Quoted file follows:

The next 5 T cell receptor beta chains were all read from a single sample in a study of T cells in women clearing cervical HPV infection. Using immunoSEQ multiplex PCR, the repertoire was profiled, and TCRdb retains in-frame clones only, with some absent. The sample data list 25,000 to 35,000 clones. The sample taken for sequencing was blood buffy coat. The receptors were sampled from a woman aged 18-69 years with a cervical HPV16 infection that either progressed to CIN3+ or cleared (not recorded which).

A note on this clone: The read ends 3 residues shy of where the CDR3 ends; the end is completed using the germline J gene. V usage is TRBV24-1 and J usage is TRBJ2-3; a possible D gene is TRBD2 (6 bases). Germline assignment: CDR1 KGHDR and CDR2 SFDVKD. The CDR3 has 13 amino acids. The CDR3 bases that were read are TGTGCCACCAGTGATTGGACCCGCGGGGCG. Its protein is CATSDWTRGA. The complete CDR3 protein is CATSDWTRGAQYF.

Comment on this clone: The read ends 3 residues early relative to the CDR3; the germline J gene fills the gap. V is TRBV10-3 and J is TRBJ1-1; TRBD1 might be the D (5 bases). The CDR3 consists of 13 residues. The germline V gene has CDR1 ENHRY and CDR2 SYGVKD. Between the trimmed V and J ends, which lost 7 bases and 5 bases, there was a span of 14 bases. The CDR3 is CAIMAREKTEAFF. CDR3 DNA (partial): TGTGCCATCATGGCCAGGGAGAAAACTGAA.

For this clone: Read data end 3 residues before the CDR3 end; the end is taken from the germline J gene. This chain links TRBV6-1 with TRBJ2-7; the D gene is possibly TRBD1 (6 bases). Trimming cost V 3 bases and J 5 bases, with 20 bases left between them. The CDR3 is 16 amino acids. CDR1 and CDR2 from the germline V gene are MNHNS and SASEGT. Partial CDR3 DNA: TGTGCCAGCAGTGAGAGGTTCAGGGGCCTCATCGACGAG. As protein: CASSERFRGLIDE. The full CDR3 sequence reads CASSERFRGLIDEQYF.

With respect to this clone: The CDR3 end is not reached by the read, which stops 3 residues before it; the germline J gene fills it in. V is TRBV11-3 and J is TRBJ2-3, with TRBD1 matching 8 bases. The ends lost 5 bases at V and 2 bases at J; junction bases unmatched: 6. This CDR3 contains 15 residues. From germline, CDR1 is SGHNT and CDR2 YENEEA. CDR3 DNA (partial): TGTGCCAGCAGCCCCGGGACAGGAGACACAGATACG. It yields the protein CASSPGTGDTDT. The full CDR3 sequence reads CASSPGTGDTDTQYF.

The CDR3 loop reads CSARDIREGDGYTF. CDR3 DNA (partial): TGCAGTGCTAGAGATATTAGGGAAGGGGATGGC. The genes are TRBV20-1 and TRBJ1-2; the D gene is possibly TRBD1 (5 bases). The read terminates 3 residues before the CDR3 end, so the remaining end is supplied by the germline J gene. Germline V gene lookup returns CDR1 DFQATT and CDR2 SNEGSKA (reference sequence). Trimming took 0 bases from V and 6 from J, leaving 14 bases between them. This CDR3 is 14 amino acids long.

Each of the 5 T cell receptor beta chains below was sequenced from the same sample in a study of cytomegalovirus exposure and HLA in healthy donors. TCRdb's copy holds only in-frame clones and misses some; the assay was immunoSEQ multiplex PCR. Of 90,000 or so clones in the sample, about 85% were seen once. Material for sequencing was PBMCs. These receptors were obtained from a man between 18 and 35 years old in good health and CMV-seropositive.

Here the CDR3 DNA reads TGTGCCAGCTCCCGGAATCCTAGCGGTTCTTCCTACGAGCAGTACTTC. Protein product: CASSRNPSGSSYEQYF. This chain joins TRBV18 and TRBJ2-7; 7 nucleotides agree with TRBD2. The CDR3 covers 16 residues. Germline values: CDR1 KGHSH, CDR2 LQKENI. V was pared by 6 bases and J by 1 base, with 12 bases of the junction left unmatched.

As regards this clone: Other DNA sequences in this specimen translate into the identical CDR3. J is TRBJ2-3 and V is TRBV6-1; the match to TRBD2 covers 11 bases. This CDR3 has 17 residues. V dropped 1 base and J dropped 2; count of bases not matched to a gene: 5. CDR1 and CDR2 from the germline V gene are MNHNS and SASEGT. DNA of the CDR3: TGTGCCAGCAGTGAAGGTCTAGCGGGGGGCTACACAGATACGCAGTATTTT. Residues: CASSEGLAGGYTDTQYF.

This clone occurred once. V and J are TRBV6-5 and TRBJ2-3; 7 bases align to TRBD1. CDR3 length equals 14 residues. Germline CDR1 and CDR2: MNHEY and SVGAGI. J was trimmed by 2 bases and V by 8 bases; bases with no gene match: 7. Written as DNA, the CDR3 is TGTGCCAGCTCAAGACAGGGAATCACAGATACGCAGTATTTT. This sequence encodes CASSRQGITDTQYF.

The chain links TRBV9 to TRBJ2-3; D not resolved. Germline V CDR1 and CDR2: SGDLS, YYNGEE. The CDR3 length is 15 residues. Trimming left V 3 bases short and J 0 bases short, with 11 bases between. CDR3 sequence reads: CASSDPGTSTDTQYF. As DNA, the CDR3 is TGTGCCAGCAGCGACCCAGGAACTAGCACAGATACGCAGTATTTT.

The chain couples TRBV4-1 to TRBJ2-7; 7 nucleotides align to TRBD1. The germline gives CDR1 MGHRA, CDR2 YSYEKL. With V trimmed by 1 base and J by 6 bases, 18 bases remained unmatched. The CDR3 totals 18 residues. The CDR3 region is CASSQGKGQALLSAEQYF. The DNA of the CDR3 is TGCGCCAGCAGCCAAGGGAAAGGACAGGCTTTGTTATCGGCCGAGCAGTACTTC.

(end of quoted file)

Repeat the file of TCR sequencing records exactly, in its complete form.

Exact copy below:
The next 5 T cell receptor beta chains were all read from a single sample in a study of T cells in women clearing cervical HPV infection. Using immunoSEQ multiplex PCR, the repertoire was profiled, and TCRdb retains in-frame clones only, with some absent. The sample data list 25,000 to 35,000 clones. The sample taken for sequencing was blood buffy coat. The receptors were sampled from a woman aged 18-69 years with a cervical HPV16 infection that either progressed to CIN3+ or cleared (not recorded which).

A note on this clone: The read ends 3 residues shy of where the CDR3 ends; the end is completed using the germline J gene. V usage is TRBV24-1 and J usage is TRBJ2-3; a possible D gene is TRBD2 (6 bases). Germline assignment: CDR1 KGHDR and CDR2 SFDVKD. The CDR3 has 13 amino acids. The CDR3 bases that were read are TGTGCCACCAGTGATTGGACCCGCGGGGCG. Its protein is CATSDWTRGA. The complete CDR3 protein is CATSDWTRGAQYF.

Comment on this clone: The read ends 3 residues early relative to the CDR3; the germline J gene fills the gap. V is TRBV10-3 and J is TRBJ1-1; TRBD1 might be the D (5 bases). The CDR3 consists of 13 residues. The germline V gene has CDR1 ENHRY and CDR2 SYGVKD. Between the trimmed V and J ends, which lost 7 bases and 5 bases, there was a span of 14 bases. The CDR3 is CAIMAREKTEAFF. CDR3 DNA (partial): TGTGCCATCATGGCCAGGGAGAAAACTGAA.

For this clone: Read data end 3 residues before the CDR3 end; the end is taken from the germline J gene. This chain links TRBV6-1 with TRBJ2-7; the D gene is possibly TRBD1 (6 bases). Trimming cost V 3 bases and J 5 bases, with 20 bases left between them. The CDR3 is 16 amino acids. CDR1 and CDR2 from the germline V gene are MNHNS and SASEGT. Partial CDR3 DNA: TGTGCCAGCAGTGAGAGGTTCAGGGGCCTCATCGACGAG. As protein: CASSERFRGLIDE. The full CDR3 sequence reads CASSERFRGLIDEQYF.

With respect to this clone: The CDR3 end is not reached by the read, which stops 3 residues before it; the germline J gene fills it in. V is TRBV11-3 and J is TRBJ2-3, with TRBD1 matching 8 bases. The ends lost 5 bases at V and 2 bases at J; junction bases unmatched: 6. This CDR3 contains 15 residues. From germline, CDR1 is SGHNT and CDR2 YENEEA. CDR3 DNA (partial): TGTGCCAGCAGCCCCGGGACAGGAGACACAGATACG. It yields the protein CASSPGTGDTDT. The full CDR3 sequence reads CASSPGTGDTDTQYF.

The CDR3 loop reads CSARDIREGDGYTF. CDR3 DNA (partial): TGCAGTGCTAGAGATATTAGGGAAGGGGATGGC. The genes are TRBV20-1 and TRBJ1-2; the D gene is possibly TRBD1 (5 bases). The read terminates 3 residues before the CDR3 end, so the remaining end is supplied by the germline J gene. Germline V gene lookup returns CDR1 DFQATT and CDR2 SNEGSKA (reference sequence). Trimming took 0 bases from V and 6 from J, leaving 14 bases between them. This CDR3 is 14 amino acids long.

Each of the 5 T cell receptor beta chains below was sequenced from the same sample in a study of cytomegalovirus exposure and HLA in healthy donors. TCRdb's copy holds only in-frame clones and misses some; the assay was immunoSEQ multiplex PCR. Of 90,000 or so clones in the sample, about 85% were seen once. Material for sequencing was PBMCs. These receptors were obtained from a man between 18 and 35 years old in good health and CMV-seropositive.

Here the CDR3 DNA reads TGTGCCAGCTCCCGGAATCCTAGCGGTTCTTCCTACGAGCAGTACTTC. Protein product: CASSRNPSGSSYEQYF. This chain joins TRBV18 and TRBJ2-7; 7 nucleotides agree with TRBD2. The CDR3 covers 16 residues. Germline values: CDR1 KGHSH, CDR2 LQKENI. V was pared by 6 bases and J by 1 base, with 12 bases of the junction left unmatched.

As regards this clone: Other DNA sequences in this specimen translate into the identical CDR3. J is TRBJ2-3 and V is TRBV6-1; the match to TRBD2 covers 11 bases. This CDR3 has 17 residues. V dropped 1 base and J dropped 2; count of bases not matched to a gene: 5. CDR1 and CDR2 from the germline V gene are MNHNS and SASEGT. DNA of the CDR3: TGTGCCAGCAGTGAAGGTCTAGCGGGGGGCTACACAGATACGCAGTATTTT. Residues: CASSEGLAGGYTDTQYF.

This clone occurred once. V and J are TRBV6-5 and TRBJ2-3; 7 bases align to TRBD1. CDR3 length equals 14 residues. Germline CDR1 and CDR2: MNHEY and SVGAGI. J was trimmed by 2 bases and V by 8 bases; bases with no gene match: 7. Written as DNA, the CDR3 is TGTGCCAGCTCAAGACAGGGAATCACAGATACGCAGTATTTT. This sequence encodes CASSRQGITDTQYF.

The chain links TRBV9 to TRBJ2-3; D not resolved. Germline V CDR1 and CDR2: SGDLS, YYNGEE. The CDR3 length is 15 residues. Trimming left V 3 bases short and J 0 bases short, with 11 bases between. CDR3 sequence reads: CASSDPGTSTDTQYF. As DNA, the CDR3 is TGTGCCAGCAGCGACCCAGGAACTAGCACAGATACGCAGTATTTT.

The chain couples TRBV4-1 to TRBJ2-7; 7 nucleotides align to TRBD1. The germline gives CDR1 MGHRA, CDR2 YSYEKL. With V trimmed by 1 base and J by 6 bases, 18 bases remained unmatched. The CDR3 totals 18 residues. The CDR3 region is CASSQGKGQALLSAEQYF. The DNA of the CDR3 is TGCGCCAGCAGCCAAGGGAAAGGACAGGCTTTGTTATCGGCCGAGCAGTACTTC.